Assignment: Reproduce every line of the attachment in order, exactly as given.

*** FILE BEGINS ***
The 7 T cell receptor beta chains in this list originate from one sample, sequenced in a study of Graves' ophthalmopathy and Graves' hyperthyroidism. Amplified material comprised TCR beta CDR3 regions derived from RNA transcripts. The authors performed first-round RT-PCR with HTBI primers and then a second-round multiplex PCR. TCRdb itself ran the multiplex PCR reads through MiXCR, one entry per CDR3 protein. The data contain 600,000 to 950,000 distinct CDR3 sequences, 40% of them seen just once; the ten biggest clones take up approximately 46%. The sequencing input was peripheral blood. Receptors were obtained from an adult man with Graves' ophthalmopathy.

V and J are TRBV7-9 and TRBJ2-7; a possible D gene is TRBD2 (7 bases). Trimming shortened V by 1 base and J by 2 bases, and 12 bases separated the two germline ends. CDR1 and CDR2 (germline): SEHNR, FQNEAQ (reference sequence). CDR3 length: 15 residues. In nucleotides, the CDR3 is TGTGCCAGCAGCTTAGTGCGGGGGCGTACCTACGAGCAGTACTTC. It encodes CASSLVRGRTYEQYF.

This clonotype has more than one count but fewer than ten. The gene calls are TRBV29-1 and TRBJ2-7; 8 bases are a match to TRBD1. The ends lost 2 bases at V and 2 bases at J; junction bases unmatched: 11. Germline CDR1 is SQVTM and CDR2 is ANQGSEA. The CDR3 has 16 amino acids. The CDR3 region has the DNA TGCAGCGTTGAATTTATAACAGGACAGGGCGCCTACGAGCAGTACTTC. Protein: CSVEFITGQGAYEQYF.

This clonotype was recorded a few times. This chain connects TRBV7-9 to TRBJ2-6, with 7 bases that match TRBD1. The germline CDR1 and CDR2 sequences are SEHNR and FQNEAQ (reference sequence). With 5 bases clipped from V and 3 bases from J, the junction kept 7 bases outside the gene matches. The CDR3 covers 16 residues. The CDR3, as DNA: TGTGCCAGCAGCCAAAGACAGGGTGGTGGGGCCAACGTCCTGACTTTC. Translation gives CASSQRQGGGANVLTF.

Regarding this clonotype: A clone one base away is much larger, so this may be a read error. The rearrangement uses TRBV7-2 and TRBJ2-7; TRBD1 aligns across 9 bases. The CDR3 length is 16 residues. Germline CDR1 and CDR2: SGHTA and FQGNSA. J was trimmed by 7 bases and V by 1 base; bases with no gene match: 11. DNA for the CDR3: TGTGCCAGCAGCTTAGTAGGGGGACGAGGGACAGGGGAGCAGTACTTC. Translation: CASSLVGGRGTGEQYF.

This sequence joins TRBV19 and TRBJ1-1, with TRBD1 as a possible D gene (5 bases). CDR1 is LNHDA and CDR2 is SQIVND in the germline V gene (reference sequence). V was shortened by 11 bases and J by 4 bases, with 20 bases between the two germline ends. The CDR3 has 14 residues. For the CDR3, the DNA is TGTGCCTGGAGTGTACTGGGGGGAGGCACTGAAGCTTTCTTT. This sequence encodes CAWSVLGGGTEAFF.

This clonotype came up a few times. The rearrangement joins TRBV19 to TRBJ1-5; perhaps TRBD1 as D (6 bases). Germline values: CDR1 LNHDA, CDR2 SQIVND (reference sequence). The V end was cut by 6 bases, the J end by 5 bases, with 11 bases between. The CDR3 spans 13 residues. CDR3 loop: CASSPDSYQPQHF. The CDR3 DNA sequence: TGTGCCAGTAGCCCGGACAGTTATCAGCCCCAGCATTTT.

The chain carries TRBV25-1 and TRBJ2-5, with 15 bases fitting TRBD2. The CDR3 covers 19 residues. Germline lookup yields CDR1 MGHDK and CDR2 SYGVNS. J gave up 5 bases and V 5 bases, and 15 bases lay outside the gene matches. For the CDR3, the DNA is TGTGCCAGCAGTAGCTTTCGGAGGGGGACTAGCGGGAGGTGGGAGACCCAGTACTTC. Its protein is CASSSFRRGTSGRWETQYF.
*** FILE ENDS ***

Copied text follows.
The 7 T cell receptor beta chains in this list originate from one sample, sequenced in a study of Graves' ophthalmopathy and Graves' hyperthyroidism. Amplified material comprised TCR beta CDR3 regions derived from RNA transcripts. The authors performed first-round RT-PCR with HTBI primers and then a second-round multiplex PCR. TCRdb itself ran the multiplex PCR reads through MiXCR, one entry per CDR3 protein. The data contain 600,000 to 950,000 distinct CDR3 sequences, 40% of them seen just once; the ten biggest clones take up approximately 46%. The sequencing input was peripheral blood. Receptors were obtained from an adult man with Graves' ophthalmopathy.

V and J are TRBV7-9 and TRBJ2-7; a possible D gene is TRBD2 (7 bases). Trimming shortened V by 1 base and J by 2 bases, and 12 bases separated the two germline ends. CDR1 and CDR2 (germline): SEHNR, FQNEAQ (reference sequence). CDR3 length: 15 residues. In nucleotides, the CDR3 is TGTGCCAGCAGCTTAGTGCGGGGGCGTACCTACGAGCAGTACTTC. It encodes CASSLVRGRTYEQYF.

This clonotype has more than one count but fewer than ten. The gene calls are TRBV29-1 and TRBJ2-7; 8 bases are a match to TRBD1. The ends lost 2 bases at V and 2 bases at J; junction bases unmatched: 11. Germline CDR1 is SQVTM and CDR2 is ANQGSEA. The CDR3 has 16 amino acids. The CDR3 region has the DNA TGCAGCGTTGAATTTATAACAGGACAGGGCGCCTACGAGCAGTACTTC. Protein: CSVEFITGQGAYEQYF.

This clonotype was recorded a few times. This chain connects TRBV7-9 to TRBJ2-6, with 7 bases that match TRBD1. The germline CDR1 and CDR2 sequences are SEHNR and FQNEAQ (reference sequence). With 5 bases clipped from V and 3 bases from J, the junction kept 7 bases outside the gene matches. The CDR3 covers 16 residues. The CDR3, as DNA: TGTGCCAGCAGCCAAAGACAGGGTGGTGGGGCCAACGTCCTGACTTTC. Translation gives CASSQRQGGGANVLTF.

Regarding this clonotype: A clone one base away is much larger, so this may be a read error. The rearrangement uses TRBV7-2 and TRBJ2-7; TRBD1 aligns across 9 bases. The CDR3 length is 16 residues. Germline CDR1 and CDR2: SGHTA and FQGNSA. J was trimmed by 7 bases and V by 1 base; bases with no gene match: 11. DNA for the CDR3: TGTGCCAGCAGCTTAGTAGGGGGACGAGGGACAGGGGAGCAGTACTTC. Translation: CASSLVGGRGTGEQYF.

This sequence joins TRBV19 and TRBJ1-1, with TRBD1 as a possible D gene (5 bases). CDR1 is LNHDA and CDR2 is SQIVND in the germline V gene (reference sequence). V was shortened by 11 bases and J by 4 bases, with 20 bases between the two germline ends. The CDR3 has 14 residues. For the CDR3, the DNA is TGTGCCTGGAGTGTACTGGGGGGAGGCACTGAAGCTTTCTTT. This sequence encodes CAWSVLGGGTEAFF.

This clonotype came up a few times. The rearrangement joins TRBV19 to TRBJ1-5; perhaps TRBD1 as D (6 bases). Germline values: CDR1 LNHDA, CDR2 SQIVND (reference sequence). The V end was cut by 6 bases, the J end by 5 bases, with 11 bases between. The CDR3 spans 13 residues. CDR3 loop: CASSPDSYQPQHF. The CDR3 DNA sequence: TGTGCCAGTAGCCCGGACAGTTATCAGCCCCAGCATTTT.

The chain carries TRBV25-1 and TRBJ2-5, with 15 bases fitting TRBD2. The CDR3 covers 19 residues. Germline lookup yields CDR1 MGHDK and CDR2 SYGVNS. J gave up 5 bases and V 5 bases, and 15 bases lay outside the gene matches. For the CDR3, the DNA is TGTGCCAGCAGTAGCTTTCGGAGGGGGACTAGCGGGAGGTGGGAGACCCAGTACTTC. Its protein is CASSSFRRGTSGRWETQYF.